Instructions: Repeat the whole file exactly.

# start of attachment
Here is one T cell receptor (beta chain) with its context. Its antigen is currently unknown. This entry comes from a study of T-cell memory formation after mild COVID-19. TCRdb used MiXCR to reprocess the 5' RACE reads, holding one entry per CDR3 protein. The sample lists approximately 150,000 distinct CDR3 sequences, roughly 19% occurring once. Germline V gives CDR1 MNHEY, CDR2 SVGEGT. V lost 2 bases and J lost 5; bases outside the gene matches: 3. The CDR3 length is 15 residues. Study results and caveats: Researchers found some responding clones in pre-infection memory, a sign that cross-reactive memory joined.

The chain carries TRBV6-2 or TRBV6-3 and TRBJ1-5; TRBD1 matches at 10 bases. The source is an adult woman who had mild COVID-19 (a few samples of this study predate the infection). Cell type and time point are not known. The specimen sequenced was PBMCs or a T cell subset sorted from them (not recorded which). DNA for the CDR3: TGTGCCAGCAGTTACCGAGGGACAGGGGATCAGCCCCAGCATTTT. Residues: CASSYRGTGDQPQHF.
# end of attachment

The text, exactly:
Here is one T cell receptor (beta chain) with its context. Its antigen is currently unknown. This entry comes from a study of T-cell memory formation after mild COVID-19. TCRdb used MiXCR to reprocess the 5' RACE reads, holding one entry per CDR3 protein. The sample lists approximately 150,000 distinct CDR3 sequences, roughly 19% occurring once. Germline V gives CDR1 MNHEY, CDR2 SVGEGT. V lost 2 bases and J lost 5; bases outside the gene matches: 3. The CDR3 length is 15 residues. Study results and caveats: Researchers found some responding clones in pre-infection memory, a sign that cross-reactive memory joined.

The chain carries TRBV6-2 or TRBV6-3 and TRBJ1-5; TRBD1 matches at 10 bases. The source is an adult woman who had mild COVID-19 (a few samples of this study predate the infection). Cell type and time point are not known. The specimen sequenced was PBMCs or a T cell subset sorted from them (not recorded which). DNA for the CDR3: TGTGCCAGCAGTTACCGAGGGACAGGGGATCAGCCCCAGCATTTT. Residues: CASSYRGTGDQPQHF.